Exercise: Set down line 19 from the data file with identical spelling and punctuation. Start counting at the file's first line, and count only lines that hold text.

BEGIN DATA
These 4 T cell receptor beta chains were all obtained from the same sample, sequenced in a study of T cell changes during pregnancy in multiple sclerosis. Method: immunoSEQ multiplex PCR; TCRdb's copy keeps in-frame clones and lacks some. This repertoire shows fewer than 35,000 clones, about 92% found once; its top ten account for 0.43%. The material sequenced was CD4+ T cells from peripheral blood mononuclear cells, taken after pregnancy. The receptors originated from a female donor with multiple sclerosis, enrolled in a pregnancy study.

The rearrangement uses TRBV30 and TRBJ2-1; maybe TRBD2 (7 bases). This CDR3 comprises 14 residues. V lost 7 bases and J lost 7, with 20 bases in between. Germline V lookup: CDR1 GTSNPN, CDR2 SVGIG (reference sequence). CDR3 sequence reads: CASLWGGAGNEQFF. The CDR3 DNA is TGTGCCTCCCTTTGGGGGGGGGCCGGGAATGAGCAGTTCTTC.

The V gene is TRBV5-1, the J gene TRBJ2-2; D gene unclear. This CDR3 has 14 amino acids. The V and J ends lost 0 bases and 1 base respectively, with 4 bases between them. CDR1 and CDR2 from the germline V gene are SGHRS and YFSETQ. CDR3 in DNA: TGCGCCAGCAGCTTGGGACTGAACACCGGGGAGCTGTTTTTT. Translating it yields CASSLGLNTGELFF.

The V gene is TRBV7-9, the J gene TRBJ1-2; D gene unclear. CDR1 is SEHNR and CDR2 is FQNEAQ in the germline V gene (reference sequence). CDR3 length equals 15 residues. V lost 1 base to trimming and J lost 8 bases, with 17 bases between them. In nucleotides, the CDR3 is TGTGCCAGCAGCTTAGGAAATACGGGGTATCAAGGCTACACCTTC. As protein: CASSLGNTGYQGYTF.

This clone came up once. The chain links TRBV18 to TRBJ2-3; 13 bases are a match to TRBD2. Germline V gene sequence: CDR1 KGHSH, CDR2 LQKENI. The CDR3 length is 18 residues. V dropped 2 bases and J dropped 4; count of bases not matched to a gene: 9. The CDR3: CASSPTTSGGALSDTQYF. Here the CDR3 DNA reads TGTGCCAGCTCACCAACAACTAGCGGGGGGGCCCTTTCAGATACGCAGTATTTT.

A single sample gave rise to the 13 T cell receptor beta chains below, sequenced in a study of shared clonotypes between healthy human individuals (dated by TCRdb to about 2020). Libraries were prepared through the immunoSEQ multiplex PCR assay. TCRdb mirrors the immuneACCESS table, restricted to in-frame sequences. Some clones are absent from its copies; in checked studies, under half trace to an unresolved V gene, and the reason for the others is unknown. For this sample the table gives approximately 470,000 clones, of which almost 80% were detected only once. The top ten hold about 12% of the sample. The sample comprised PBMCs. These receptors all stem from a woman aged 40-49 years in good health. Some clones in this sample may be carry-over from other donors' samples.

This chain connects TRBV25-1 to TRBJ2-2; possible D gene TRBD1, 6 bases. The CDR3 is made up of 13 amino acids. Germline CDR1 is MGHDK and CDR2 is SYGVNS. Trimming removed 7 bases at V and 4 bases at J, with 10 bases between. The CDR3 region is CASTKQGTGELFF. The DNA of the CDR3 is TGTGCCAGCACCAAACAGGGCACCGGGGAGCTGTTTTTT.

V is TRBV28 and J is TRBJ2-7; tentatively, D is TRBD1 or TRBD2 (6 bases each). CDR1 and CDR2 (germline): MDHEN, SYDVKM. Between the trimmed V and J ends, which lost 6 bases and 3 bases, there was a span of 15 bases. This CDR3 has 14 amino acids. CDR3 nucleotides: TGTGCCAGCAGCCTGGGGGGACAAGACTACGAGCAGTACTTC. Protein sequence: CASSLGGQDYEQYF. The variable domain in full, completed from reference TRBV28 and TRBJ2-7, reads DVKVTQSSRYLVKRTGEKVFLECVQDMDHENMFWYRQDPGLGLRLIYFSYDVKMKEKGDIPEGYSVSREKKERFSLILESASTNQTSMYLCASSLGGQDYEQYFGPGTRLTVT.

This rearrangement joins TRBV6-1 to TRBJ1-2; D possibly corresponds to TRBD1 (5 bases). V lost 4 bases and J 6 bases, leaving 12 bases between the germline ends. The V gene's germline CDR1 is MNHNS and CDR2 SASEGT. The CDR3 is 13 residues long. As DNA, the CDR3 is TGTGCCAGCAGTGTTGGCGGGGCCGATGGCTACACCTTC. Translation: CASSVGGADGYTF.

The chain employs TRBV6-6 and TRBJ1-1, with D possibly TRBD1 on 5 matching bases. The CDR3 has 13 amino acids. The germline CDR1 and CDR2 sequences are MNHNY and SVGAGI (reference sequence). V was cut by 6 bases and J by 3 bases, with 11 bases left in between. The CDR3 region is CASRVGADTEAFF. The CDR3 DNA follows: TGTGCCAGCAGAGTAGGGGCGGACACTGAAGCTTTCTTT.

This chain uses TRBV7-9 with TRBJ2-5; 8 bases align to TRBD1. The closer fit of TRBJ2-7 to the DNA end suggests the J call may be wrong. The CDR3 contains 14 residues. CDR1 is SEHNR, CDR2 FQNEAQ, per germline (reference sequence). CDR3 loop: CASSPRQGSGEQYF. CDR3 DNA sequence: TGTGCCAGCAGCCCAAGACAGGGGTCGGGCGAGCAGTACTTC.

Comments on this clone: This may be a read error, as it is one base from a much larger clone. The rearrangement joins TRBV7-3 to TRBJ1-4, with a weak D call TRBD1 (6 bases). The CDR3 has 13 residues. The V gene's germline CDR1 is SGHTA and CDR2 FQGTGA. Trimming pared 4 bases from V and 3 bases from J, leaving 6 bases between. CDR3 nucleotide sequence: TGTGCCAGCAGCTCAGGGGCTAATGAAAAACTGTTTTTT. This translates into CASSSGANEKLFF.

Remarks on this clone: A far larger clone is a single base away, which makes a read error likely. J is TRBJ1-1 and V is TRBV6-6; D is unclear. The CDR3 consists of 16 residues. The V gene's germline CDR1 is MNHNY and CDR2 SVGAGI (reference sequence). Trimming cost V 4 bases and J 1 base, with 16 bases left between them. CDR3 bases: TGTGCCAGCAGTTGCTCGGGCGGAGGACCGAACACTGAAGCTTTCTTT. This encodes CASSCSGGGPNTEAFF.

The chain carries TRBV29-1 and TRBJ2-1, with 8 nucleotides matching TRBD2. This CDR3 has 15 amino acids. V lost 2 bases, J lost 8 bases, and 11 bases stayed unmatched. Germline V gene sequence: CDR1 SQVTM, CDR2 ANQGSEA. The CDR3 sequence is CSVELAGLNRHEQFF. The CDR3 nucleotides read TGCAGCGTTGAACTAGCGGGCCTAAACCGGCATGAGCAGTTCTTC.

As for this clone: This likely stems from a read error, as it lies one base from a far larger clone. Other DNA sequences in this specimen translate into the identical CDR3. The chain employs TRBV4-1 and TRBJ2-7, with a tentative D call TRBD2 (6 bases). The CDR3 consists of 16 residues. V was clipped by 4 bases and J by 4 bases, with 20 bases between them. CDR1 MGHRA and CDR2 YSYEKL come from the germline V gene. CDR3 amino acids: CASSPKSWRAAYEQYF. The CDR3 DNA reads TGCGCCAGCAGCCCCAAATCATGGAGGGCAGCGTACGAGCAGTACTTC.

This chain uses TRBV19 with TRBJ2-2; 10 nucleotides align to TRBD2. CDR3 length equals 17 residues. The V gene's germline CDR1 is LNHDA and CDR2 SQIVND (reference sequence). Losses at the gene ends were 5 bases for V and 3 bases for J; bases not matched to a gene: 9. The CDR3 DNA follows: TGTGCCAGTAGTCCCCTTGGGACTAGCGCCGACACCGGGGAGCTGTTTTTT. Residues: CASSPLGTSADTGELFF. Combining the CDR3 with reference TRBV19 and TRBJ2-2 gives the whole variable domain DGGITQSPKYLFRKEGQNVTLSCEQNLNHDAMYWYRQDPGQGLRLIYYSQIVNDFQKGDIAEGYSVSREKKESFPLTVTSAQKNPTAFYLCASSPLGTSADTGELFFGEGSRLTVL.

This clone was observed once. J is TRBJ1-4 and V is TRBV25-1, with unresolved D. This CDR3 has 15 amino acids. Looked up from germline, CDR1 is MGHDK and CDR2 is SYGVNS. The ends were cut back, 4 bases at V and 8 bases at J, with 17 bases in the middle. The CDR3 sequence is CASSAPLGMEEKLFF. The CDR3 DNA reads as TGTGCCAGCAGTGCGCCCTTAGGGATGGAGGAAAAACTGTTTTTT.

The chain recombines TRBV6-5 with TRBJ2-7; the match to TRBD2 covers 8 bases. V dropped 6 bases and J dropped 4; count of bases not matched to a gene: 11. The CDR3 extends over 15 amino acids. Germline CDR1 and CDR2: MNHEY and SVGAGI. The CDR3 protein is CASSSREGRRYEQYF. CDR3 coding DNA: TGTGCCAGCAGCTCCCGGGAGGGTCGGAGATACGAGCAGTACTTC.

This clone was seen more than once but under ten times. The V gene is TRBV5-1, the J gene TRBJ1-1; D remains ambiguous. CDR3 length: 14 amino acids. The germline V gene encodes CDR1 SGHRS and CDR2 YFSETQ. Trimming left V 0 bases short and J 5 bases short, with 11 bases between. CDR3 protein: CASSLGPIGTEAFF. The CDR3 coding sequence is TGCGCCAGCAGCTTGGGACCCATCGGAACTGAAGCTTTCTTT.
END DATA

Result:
This clone was seen more than once but under ten times. The V gene is TRBV5-1, the J gene TRBJ1-1; D remains ambiguous. CDR3 length: 14 amino acids. The germline V gene encodes CDR1 SGHRS and CDR2 YFSETQ. Trimming left V 0 bases short and J 5 bases short, with 11 bases between. CDR3 protein: CASSLGPIGTEAFF. The CDR3 coding sequence is TGCGCCAGCAGCTTGGGACCCATCGGAACTGAAGCTTTCTTT.